Standard FCA: A Facility Condition Assessment (FCA) that has the following basic scope definition, quality definition and attributes.

It does not include:

  • Seismic assessment
  • Green assessment
  • Hazardous materials assessment
  • Functionality assessment

It includes a Facility Condition Index (FCI), but does NOT include:

  • Facility Needs Index
  • Functionality Index

[Website URL: ]


  1. Anthem Properties. Name held in confidence, Investments
  2. BC Housing Commission. Darin McLennan, Director, Portfolio Planning, Asset Strategies; Ron Hansen, Senior Real Estate Advisor; Ahmed Omran, Manager, Portfolio Solutions
  3. Beedie Investment Group. Name held in confidence, Asset Management, Vancouver, BC
  4. Bentall Kennedy (Canada) LP. Name held in confidence, Investment Management, Vancouver, BC
  5. bc Investment Management Corporation (bcIMC). Name held in confidence, Victoria, BC
  6. Cadillac Fairview. Name held in confidence, Investments. Toronto, ON
  7. First Capital Asset Management ULC. Name held in confidence. Calgary, AB
  8. Infrastructure Ontario and Lands Corporation (Infrastructure Ontario). Robert Prete, Manager, Valuation Services, Toronto, ON
  9. Ontario Pension Board (OPB), Name held in confidence, Managing Director Real Estate, Toronto, ON
  10. Oxford Properties Group. Name held in confidence, Investments. Toronto, ON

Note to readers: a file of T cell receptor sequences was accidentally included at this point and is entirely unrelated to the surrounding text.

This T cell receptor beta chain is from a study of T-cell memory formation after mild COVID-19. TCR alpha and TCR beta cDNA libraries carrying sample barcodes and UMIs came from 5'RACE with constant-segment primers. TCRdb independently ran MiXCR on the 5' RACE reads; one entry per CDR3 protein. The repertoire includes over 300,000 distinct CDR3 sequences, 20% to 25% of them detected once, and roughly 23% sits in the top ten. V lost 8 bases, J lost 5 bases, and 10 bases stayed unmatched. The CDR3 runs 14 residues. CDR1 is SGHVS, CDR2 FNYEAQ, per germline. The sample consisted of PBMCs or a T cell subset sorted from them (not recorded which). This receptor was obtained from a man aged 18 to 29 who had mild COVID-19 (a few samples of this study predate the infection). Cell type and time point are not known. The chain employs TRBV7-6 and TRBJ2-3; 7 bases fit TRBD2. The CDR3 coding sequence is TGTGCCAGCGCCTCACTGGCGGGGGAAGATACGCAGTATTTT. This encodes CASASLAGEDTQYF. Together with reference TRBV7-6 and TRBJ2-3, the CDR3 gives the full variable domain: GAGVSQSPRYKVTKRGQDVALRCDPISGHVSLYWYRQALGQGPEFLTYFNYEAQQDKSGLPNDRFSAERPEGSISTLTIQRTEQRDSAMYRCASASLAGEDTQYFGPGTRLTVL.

1. BC Assessment Authority. Regional managers, via BCA project team members
  2. Saskatchewan Assessment Management Agency. Irwin Blank, CEO
  3. City of Calgary, Assessment Business Unit. Nelson Krpac, City Assessor
  4. Municipal Property Assessment Corporation. Paul Campbell, Director, Centralized Properties – centralized team specialists: John Watling, Malcolm Stadig and Tim Brown (special purpose properties: income and cost approach applications)


  1. Albrice, D. An online laboratory for the development and testing of optimization strategies for maintenance and responsible stewardship of buildings. Glossary:
  2. Albrice, D. Branch, M. & Lee, T-S. Municipal Portfolio Stewardship with Limited Budgets: The Application of Matrix Correlations as a Tool to Support Resource Allocation Decisions in the Public Good. Draft Research Paper, to be presented at the Joint Conference of the Institute of Engineering Technology (IET) and Institute of Asset Management (IAM), London, UK. November 2014:
  3. Appraisals Directorate. Office Accommodation/Real Estate Sector, Real Property Services. Accrual Accounting and the Use of the PWGSC Book Value Calculator (BVC) for Determining Gross and Net Book Values for Opening Balances. Public Works Government Services Canada. Website URL (viewed November 7, 2014):
    1. <chrome-extension://gbkeegbaiigmenfmjfclcdgdpimamgkj/views/app.html>
  4. Association of Physical Plant Administrators (APPA). Robert Quirk – The Facilities Condition Index as a Measure of the Conditions of Public Universities as Perceived by the End Users. Facilities Manager Journal. 2006:
  5. Appraisal Institute of Canada. The Appraisal of Real Estate, 3rd Edition. 2010. University of British Columbia; Sauder School of Business:
    1. Chapter 9: Market and Marketability Analysis
    2. Chapter 11: Improvement Analysis